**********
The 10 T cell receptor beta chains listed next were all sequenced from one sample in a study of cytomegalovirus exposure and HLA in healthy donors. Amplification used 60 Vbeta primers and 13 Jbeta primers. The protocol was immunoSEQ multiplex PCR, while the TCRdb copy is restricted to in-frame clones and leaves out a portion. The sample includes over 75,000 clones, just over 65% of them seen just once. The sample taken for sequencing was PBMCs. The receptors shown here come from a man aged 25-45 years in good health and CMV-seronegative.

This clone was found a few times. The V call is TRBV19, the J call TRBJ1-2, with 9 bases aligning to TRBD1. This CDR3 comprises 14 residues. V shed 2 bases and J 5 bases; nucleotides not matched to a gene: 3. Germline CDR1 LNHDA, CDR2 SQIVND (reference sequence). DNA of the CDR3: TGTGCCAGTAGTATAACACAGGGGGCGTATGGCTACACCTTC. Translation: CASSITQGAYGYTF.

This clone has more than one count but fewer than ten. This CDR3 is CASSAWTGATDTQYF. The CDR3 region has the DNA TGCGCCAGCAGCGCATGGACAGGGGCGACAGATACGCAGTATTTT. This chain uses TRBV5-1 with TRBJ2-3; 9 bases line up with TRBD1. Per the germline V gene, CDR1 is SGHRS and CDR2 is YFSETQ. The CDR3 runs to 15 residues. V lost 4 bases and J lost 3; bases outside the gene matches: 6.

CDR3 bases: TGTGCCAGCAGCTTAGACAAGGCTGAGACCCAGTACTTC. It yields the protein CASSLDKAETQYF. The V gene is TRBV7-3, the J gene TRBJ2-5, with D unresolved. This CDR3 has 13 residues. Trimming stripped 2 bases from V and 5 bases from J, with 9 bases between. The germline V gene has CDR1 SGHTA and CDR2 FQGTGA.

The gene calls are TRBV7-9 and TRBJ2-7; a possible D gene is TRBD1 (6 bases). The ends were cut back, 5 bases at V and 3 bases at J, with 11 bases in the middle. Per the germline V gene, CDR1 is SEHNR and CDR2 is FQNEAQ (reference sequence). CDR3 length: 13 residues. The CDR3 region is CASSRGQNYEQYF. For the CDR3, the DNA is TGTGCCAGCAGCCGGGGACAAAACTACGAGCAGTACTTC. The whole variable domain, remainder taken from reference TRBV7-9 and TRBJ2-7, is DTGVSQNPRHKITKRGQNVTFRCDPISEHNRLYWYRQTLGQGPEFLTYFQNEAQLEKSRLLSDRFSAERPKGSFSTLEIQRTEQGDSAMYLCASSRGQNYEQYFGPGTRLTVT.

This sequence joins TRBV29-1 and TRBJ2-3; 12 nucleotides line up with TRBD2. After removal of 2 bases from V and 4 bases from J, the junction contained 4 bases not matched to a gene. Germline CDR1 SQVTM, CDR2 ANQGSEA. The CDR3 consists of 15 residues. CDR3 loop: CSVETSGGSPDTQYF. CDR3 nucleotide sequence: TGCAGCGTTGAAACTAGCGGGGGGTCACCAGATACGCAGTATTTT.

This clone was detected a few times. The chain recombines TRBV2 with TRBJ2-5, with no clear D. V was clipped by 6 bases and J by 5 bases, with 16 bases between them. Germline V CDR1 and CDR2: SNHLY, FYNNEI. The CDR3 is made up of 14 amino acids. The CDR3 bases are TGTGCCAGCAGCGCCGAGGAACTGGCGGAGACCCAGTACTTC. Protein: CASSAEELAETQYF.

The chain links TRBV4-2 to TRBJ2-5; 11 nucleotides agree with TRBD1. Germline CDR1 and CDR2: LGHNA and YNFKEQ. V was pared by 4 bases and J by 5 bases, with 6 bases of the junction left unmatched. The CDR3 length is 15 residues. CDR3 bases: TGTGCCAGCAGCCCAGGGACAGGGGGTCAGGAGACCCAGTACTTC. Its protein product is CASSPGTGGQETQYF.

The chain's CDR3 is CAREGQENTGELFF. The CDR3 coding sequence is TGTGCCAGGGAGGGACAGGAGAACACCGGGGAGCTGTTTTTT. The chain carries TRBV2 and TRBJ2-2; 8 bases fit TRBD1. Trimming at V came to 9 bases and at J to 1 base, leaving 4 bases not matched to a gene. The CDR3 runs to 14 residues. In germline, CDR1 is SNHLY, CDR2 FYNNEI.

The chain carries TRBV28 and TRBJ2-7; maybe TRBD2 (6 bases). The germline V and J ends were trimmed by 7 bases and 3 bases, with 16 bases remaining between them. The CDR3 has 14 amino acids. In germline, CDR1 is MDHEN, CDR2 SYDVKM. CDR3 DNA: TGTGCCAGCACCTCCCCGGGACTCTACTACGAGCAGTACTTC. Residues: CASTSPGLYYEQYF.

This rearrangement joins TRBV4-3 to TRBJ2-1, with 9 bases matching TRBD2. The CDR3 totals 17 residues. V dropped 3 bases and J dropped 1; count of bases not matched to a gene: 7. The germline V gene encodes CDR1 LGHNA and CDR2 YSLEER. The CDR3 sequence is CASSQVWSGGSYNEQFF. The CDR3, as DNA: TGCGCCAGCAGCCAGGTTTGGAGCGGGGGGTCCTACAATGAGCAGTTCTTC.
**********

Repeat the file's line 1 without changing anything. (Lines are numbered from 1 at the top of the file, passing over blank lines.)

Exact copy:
The 10 T cell receptor beta chains listed next were all sequenced from one sample in a study of cytomegalovirus exposure and HLA in healthy donors. Amplification used 60 Vbeta primers and 13 Jbeta primers. The protocol was immunoSEQ multiplex PCR, while the TCRdb copy is restricted to in-frame clones and leaves out a portion. The sample includes over 75,000 clones, just over 65% of them seen just once. The sample taken for sequencing was PBMCs. The receptors shown here come from a man aged 25-45 years in good health and CMV-seronegative.